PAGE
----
Preview: The Pre-Budget Report

No one knows what’s in the Pre-Budget Report yet, but for a clue look to the most recent PMQs.

By Ian Dunt

Westminster is feverishly speculating about the Pre-Budget Report (PBR), set to be published on Wednesday. Politically, it’s a hard one to call. Will Labour publish a political PBR, with a view to securing its core vote? Or will it try to tackle Conservative attacks on its financial “irresponsibility” head-on? Most people are betting on the former.

Firstly, a question of timing. Once the PBR was announced for December 9th, political journalists quickly concluded one thing: the general election won’t be held until May. Legally, the Budget has to be published three months after the PBR, and it’s unthinkable that a governing party would run for re-election without a Budget. Or so we thought. Terribly slowly, some lone voices in the Westminster village have started to suggest Labour might just be crazy enough to get into a campaign without a Budget. It would be unprecedented, of course, but these are unprecedented times. That remains an unlikely option, however.

Now let’s get forecasts out the way. The chancellor will have to revise down his previous assessment of what would happen this year. Next year will probably stay unchanged. The Bank of England (BoE) has given Alistair Darling considerable room to revise upwards for 2011 by forecasting GDP growth that year of up to four per cent, which is pretty phenomenal. If he grasps that opportunity with both hands he’ll need to be prepared with a good argument for his optimism though. Projections for borrowing and debt over the next six years will probably remain unchanged – for now.

Right, now let’s get down to the gritty politics of it. Labour has two options. Number one: tax higher earners and continue spending, using the argument that the recovery has to be nurtured and that it’s not time to cut yet. Politically, this saves the party from having to announce any specific cuts just before a general election and secures its core vote – something political parties traditionally aim for after a long period in power. Number two: reveal spending cuts and more substantive, universal tax rises. This neuters the Tory attack that the government is behaving like an irresponsible opposition by pursuing electorally attractive spending while sitting in Downing Street with a giant deficit to deal with.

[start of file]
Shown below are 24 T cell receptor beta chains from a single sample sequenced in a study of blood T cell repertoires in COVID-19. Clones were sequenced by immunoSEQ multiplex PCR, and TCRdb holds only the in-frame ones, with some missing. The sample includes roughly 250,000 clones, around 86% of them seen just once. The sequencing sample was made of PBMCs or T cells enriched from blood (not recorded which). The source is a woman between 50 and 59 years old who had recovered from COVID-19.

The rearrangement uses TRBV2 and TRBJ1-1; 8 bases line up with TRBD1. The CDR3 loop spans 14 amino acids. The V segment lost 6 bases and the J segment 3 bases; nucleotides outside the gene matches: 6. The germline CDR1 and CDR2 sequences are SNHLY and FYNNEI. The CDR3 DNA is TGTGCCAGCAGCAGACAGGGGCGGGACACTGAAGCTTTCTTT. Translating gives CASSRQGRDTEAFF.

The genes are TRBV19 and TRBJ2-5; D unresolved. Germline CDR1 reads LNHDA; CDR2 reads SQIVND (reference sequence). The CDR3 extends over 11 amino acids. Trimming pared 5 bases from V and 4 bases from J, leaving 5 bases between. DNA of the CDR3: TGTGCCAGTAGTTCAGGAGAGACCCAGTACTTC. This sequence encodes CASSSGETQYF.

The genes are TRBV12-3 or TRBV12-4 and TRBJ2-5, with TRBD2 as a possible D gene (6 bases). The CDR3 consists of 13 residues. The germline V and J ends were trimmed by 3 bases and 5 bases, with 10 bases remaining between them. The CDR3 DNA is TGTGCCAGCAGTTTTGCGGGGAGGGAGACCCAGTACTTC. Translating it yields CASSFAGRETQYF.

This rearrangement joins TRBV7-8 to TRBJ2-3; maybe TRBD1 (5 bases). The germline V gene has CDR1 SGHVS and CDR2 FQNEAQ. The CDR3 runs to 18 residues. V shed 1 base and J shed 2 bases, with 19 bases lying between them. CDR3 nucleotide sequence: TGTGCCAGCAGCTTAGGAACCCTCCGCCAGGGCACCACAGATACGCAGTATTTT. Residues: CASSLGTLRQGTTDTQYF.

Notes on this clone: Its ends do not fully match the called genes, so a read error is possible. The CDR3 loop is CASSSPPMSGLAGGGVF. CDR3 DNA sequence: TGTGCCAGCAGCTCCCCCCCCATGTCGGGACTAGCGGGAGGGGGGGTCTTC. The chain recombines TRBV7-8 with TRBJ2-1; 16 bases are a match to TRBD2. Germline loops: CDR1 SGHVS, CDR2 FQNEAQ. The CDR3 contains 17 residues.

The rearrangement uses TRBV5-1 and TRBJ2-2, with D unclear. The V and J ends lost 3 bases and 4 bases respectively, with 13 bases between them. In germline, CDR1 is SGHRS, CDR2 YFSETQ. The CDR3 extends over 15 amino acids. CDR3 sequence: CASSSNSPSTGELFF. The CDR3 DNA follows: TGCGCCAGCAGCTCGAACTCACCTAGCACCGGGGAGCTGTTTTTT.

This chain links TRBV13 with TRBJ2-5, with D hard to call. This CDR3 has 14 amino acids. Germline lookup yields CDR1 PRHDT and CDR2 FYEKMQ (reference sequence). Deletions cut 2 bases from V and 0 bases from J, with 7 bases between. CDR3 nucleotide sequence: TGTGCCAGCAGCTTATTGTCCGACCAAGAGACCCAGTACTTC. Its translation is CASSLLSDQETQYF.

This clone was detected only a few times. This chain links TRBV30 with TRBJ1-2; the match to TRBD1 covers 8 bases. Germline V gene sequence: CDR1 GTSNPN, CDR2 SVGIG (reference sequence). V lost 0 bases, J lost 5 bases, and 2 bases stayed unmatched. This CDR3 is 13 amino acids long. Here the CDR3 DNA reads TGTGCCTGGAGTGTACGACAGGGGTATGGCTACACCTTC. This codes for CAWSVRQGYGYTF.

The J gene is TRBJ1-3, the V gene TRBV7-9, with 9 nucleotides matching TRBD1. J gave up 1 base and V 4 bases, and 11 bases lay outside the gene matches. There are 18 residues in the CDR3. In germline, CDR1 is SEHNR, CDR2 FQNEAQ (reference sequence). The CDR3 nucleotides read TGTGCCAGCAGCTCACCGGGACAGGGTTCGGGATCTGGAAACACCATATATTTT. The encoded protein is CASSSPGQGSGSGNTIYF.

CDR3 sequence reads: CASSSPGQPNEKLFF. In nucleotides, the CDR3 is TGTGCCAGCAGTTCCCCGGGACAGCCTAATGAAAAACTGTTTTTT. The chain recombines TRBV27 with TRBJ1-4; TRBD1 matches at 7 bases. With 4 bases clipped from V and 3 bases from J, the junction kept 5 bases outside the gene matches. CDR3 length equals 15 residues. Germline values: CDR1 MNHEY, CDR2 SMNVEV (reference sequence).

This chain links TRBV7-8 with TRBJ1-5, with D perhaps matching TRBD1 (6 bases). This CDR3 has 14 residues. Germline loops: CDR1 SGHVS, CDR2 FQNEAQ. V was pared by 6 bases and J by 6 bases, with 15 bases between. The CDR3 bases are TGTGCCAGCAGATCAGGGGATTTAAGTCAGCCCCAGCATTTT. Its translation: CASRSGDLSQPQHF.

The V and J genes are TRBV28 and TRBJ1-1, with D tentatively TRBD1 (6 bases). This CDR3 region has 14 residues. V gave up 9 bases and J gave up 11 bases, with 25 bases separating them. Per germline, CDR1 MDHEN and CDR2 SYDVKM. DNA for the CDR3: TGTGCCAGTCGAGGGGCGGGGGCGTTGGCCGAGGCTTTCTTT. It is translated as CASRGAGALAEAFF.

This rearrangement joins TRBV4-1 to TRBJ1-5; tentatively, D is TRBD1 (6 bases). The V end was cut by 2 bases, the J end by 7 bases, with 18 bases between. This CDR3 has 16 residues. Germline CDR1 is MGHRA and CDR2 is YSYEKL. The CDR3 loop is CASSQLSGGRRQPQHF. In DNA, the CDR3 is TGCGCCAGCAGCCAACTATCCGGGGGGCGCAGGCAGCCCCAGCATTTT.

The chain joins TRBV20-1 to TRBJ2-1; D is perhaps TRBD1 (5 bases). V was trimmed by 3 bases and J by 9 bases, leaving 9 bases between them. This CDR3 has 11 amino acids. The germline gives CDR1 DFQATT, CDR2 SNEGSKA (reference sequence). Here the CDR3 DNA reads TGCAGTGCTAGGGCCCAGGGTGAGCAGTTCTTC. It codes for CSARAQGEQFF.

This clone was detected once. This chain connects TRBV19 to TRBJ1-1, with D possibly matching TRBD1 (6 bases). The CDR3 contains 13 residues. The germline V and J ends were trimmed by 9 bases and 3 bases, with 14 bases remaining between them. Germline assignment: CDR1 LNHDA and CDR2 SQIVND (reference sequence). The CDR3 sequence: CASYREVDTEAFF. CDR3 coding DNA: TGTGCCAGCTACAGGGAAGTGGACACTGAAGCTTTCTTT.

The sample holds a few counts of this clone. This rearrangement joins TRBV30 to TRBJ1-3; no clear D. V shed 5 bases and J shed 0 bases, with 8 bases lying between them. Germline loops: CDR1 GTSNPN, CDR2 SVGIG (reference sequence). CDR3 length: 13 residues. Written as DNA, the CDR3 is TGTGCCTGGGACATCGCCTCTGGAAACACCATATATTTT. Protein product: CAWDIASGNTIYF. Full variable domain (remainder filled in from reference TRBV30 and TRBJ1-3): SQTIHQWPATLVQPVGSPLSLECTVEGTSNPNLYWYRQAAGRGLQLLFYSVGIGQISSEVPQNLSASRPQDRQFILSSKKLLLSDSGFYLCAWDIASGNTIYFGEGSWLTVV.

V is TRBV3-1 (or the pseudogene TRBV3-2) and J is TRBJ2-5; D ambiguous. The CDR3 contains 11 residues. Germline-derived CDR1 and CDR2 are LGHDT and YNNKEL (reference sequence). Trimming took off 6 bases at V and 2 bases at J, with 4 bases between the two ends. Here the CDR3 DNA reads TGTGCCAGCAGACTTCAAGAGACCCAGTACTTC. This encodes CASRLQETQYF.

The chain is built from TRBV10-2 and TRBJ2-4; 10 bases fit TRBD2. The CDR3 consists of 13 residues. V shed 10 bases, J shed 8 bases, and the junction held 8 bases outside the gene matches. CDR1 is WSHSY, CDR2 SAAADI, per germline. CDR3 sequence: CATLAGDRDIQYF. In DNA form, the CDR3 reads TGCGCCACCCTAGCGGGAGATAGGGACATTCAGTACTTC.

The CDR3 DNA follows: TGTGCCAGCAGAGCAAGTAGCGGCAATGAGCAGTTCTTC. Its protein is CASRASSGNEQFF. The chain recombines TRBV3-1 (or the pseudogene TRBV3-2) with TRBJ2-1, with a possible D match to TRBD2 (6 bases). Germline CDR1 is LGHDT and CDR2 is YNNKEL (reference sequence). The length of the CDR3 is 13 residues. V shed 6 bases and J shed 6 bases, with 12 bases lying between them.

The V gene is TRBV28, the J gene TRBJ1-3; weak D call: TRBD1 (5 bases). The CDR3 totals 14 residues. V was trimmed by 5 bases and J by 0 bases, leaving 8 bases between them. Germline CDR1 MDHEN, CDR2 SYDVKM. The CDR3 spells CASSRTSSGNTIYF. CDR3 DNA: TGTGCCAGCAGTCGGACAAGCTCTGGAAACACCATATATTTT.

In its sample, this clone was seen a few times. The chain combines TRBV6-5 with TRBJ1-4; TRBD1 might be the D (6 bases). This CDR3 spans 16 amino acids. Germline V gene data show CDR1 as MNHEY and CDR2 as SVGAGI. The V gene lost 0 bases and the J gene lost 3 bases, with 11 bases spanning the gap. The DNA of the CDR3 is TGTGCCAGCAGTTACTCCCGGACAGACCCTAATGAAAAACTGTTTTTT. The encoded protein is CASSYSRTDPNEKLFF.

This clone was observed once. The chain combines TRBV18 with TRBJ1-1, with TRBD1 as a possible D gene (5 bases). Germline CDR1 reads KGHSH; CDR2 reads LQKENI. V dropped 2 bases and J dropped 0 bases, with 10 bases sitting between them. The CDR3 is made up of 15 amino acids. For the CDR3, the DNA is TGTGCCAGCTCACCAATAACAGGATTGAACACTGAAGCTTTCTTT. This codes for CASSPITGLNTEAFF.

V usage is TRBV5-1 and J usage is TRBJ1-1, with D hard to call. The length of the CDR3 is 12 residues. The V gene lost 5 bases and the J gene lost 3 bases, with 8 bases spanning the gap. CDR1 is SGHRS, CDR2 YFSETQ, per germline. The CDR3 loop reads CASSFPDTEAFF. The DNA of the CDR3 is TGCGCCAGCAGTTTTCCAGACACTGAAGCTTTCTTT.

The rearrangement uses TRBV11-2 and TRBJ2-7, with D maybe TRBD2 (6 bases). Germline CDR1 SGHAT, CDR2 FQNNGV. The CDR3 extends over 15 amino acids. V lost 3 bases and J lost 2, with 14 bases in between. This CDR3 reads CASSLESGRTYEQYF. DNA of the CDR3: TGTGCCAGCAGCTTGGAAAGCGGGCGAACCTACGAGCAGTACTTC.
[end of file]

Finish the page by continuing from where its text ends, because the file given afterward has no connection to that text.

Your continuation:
For a hint of where Gordon Brown and his chancellor might go, look at the most recent PMQs, in which Brown attacked the Conservatives’ inheritance tax cut proposals and used David Cameron’s Etonian background against him. This suggests Labour is set to concentrate on its core vote, which will be attracted to tax rises on the rich and continued spending.

Such a move could see income tax rise on higher incomes, although the chancellor is unlikely to go beyond current plans to slap a 50 per cent tax on incomes over £150,000, which will start operating from April of next year. He could, however, launch a direct attack on the Tories by hiking up inheritance tax. When George Osborne first announced the Tories’ inheritance tax cuts policy, to great fanfare, in 2007, Labour responded with its own policy, to increase the nil-rate band from £325,000 to £350,000 from April 2010. This could be cancelled or, alternatively, the chancellor could pledge that there will be no further increase for the next five years or so. This fits with Brown’s love for political ‘dividing lines’.

Alternatively he could opt for further taxes on capital gains. There is an argument that Darling could close the gap between the 18 per cent capital gains tax rate and the new 50 per cent top rate of income tax.

There are clear signs of a desire to strip back middle-class benefits. The government already plans to scale back pensions tax relief for incomes over £150,000 from April 2011. This could be brought forward. But the news that Brown has U-turned on plans to scrap non-means tested tax relief on childcare following a small but significant backbench rebellion indicates he is loathe to upset the middle classes too much ahead of a general election campaign.

If the chancellor plans to really start filling the Treasury with income, there are several options he could take which might not turn the British electorate against him altogether. But everything comes at a price.

Gift aid could be undone by restricting tax relief to the basic rate, although charities, it goes without saying, would cause an almighty stink. National insurance is set to rise by 0.5 per cent next year already, but this could be increased to one per cent. This is the kind of thing a new government would do, but if Labour wanted to tackle the Tory charge head on and prove how committed it is to halving the deficit, it could well go down this route. It would be a tax on jobs, of course, but Britain’s social security rates are still pretty low compared to much of Europe, so minister would have pre-prepared arguments to hand.

Darling is caught between a rock and hard place. He’ll probably go for the rock, but speculation is everything at this stage, and no one really knows for sure.